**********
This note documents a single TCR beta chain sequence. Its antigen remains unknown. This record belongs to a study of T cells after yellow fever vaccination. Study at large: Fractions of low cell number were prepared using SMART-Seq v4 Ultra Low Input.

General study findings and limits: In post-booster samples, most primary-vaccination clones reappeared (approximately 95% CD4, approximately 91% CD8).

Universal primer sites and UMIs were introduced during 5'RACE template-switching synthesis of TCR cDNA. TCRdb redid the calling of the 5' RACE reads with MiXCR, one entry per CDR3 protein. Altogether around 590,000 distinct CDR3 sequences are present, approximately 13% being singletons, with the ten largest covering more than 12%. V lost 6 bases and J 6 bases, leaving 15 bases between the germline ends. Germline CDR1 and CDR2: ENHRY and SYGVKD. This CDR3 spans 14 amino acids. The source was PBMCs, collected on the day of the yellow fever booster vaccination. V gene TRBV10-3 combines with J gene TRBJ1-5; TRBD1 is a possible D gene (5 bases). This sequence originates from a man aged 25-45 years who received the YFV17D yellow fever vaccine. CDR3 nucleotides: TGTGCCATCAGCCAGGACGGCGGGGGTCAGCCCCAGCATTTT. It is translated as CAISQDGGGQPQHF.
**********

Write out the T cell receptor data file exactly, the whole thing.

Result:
This note documents a single TCR beta chain sequence. Its antigen remains unknown. This record belongs to a study of T cells after yellow fever vaccination. Study at large: Fractions of low cell number were prepared using SMART-Seq v4 Ultra Low Input.

General study findings and limits: In post-booster samples, most primary-vaccination clones reappeared (approximately 95% CD4, approximately 91% CD8).

Universal primer sites and UMIs were introduced during 5'RACE template-switching synthesis of TCR cDNA. TCRdb redid the calling of the 5' RACE reads with MiXCR, one entry per CDR3 protein. Altogether around 590,000 distinct CDR3 sequences are present, approximately 13% being singletons, with the ten largest covering more than 12%. V lost 6 bases and J 6 bases, leaving 15 bases between the germline ends. Germline CDR1 and CDR2: ENHRY and SYGVKD. This CDR3 spans 14 amino acids. The source was PBMCs, collected on the day of the yellow fever booster vaccination. V gene TRBV10-3 combines with J gene TRBJ1-5; TRBD1 is a possible D gene (5 bases). This sequence originates from a man aged 25-45 years who received the YFV17D yellow fever vaccine. CDR3 nucleotides: TGTGCCATCAGCCAGGACGGCGGGGGTCAGCCCCAGCATTTT. It is translated as CAISQDGGGQPQHF.